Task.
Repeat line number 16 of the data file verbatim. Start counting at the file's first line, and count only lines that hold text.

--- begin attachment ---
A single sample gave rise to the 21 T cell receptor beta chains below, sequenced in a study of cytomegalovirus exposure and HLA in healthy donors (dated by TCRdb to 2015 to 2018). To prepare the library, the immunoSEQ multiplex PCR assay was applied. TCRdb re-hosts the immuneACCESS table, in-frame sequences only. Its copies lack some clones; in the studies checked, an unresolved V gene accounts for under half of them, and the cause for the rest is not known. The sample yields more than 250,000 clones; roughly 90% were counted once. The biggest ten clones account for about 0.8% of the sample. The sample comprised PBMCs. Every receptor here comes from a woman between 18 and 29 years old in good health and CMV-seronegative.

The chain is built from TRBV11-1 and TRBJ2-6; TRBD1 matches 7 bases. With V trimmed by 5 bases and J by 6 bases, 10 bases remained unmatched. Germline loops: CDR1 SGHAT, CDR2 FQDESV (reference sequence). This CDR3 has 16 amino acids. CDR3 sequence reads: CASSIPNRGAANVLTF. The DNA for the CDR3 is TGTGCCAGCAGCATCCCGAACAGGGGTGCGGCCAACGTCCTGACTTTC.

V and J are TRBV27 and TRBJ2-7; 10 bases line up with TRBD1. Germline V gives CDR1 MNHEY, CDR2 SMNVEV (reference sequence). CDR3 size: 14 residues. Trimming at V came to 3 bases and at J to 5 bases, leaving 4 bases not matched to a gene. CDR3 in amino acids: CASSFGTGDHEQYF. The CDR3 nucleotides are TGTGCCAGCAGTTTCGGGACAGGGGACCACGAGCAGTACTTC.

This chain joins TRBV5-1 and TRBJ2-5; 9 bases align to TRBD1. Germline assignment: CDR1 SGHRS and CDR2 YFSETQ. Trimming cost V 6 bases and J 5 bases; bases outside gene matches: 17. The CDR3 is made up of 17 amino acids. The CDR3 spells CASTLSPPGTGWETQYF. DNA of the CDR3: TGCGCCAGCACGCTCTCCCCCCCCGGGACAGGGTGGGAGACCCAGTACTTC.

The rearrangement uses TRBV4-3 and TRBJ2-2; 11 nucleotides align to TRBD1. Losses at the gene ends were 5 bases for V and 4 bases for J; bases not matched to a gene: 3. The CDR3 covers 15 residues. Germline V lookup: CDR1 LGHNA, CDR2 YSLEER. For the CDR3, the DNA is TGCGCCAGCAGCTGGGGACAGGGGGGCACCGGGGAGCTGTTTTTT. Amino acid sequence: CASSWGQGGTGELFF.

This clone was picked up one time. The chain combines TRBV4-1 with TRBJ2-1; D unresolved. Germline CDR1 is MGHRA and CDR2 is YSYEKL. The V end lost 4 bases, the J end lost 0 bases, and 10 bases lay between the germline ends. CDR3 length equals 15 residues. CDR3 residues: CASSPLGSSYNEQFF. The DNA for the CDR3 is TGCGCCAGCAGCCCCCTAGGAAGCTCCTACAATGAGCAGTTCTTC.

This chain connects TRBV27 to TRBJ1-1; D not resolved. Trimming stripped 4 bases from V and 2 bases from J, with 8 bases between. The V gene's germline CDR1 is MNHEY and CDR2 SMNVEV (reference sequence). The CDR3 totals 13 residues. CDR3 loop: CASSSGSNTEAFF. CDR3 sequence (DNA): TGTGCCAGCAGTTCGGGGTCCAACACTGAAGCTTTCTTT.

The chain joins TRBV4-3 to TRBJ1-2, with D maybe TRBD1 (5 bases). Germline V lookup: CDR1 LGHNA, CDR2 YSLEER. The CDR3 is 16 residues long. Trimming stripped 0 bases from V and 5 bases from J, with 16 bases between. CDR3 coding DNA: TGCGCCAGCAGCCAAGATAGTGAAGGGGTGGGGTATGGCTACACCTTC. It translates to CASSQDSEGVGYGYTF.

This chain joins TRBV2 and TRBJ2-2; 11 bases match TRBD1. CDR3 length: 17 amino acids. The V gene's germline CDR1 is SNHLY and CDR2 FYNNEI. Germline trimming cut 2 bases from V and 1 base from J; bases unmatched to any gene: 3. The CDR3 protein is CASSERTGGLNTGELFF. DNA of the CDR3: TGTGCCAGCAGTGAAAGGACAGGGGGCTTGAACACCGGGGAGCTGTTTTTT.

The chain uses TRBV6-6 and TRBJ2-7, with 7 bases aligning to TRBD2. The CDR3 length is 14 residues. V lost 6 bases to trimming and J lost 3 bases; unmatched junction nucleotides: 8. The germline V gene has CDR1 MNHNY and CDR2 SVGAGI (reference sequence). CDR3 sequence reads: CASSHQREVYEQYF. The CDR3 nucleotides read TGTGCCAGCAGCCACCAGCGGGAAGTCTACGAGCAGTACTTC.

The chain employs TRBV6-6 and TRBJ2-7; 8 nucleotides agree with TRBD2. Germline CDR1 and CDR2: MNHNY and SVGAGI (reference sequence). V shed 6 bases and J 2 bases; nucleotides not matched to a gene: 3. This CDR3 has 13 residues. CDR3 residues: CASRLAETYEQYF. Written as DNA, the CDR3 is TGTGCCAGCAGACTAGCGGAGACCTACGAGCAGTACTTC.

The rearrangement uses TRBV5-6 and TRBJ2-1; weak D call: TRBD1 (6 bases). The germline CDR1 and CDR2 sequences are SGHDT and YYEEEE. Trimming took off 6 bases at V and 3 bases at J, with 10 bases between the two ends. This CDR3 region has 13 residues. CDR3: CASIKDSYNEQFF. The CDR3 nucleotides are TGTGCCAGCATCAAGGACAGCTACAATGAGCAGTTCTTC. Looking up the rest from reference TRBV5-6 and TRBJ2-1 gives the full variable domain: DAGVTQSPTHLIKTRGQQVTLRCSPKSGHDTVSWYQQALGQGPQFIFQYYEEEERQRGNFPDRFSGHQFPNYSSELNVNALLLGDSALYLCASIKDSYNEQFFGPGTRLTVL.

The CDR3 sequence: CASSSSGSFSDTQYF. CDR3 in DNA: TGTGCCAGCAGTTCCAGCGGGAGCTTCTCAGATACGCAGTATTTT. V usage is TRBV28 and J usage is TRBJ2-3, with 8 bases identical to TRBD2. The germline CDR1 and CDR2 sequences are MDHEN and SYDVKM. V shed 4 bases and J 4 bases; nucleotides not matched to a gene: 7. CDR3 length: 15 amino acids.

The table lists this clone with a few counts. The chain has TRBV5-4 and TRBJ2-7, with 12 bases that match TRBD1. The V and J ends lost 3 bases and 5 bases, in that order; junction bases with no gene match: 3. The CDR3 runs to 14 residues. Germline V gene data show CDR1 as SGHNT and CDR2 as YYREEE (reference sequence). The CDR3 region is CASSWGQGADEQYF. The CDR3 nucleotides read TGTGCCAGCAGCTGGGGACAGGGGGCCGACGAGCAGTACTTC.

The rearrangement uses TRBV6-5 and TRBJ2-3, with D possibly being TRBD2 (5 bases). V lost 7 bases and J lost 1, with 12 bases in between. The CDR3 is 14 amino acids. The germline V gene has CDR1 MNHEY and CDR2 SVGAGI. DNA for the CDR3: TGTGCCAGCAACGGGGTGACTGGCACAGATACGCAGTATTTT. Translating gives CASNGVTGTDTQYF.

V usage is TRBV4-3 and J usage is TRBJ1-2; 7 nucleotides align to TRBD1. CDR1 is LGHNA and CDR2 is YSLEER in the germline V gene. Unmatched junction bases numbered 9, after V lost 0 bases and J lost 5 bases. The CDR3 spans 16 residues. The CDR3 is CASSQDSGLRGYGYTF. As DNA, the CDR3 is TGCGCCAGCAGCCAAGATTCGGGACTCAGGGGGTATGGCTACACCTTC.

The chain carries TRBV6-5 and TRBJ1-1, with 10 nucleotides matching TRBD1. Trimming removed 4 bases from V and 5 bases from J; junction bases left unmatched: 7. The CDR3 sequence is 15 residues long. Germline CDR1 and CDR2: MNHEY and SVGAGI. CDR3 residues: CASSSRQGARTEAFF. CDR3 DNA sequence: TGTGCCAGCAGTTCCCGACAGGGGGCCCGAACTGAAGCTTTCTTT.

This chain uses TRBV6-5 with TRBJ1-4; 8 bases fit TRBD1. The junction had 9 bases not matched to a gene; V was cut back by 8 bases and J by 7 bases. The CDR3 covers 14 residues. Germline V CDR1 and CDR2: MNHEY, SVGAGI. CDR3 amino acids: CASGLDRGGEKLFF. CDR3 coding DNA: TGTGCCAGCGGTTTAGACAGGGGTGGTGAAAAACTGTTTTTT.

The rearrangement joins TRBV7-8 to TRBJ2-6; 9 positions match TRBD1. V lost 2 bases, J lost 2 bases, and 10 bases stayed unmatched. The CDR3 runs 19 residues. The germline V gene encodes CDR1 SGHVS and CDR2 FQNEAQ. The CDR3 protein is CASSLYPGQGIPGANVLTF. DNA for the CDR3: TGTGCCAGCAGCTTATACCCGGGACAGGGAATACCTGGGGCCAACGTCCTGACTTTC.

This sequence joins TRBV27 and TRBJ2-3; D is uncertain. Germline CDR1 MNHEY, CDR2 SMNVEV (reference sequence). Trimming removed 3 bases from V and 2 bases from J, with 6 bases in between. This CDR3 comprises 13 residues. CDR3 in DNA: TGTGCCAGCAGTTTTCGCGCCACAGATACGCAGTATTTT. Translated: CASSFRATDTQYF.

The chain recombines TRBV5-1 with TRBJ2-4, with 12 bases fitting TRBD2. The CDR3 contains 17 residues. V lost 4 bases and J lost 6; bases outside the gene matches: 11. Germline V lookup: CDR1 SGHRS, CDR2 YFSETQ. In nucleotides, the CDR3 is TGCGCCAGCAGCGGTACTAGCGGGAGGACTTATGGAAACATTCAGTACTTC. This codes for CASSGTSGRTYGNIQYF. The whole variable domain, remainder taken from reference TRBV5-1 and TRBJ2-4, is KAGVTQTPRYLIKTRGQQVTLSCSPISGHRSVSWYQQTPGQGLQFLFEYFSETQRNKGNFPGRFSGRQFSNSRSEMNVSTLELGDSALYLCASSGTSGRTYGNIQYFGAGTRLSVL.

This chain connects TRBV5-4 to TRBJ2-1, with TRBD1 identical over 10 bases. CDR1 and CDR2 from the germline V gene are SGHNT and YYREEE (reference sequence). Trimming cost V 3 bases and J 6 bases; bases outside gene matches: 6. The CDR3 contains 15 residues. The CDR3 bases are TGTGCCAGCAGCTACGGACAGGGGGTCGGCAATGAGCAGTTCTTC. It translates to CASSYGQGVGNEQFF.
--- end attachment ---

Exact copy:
V usage is TRBV4-3 and J usage is TRBJ1-2; 7 nucleotides align to TRBD1. CDR1 is LGHNA and CDR2 is YSLEER in the germline V gene. Unmatched junction bases numbered 9, after V lost 0 bases and J lost 5 bases. The CDR3 spans 16 residues. The CDR3 is CASSQDSGLRGYGYTF. As DNA, the CDR3 is TGCGCCAGCAGCCAAGATTCGGGACTCAGGGGGTATGGCTACACCTTC.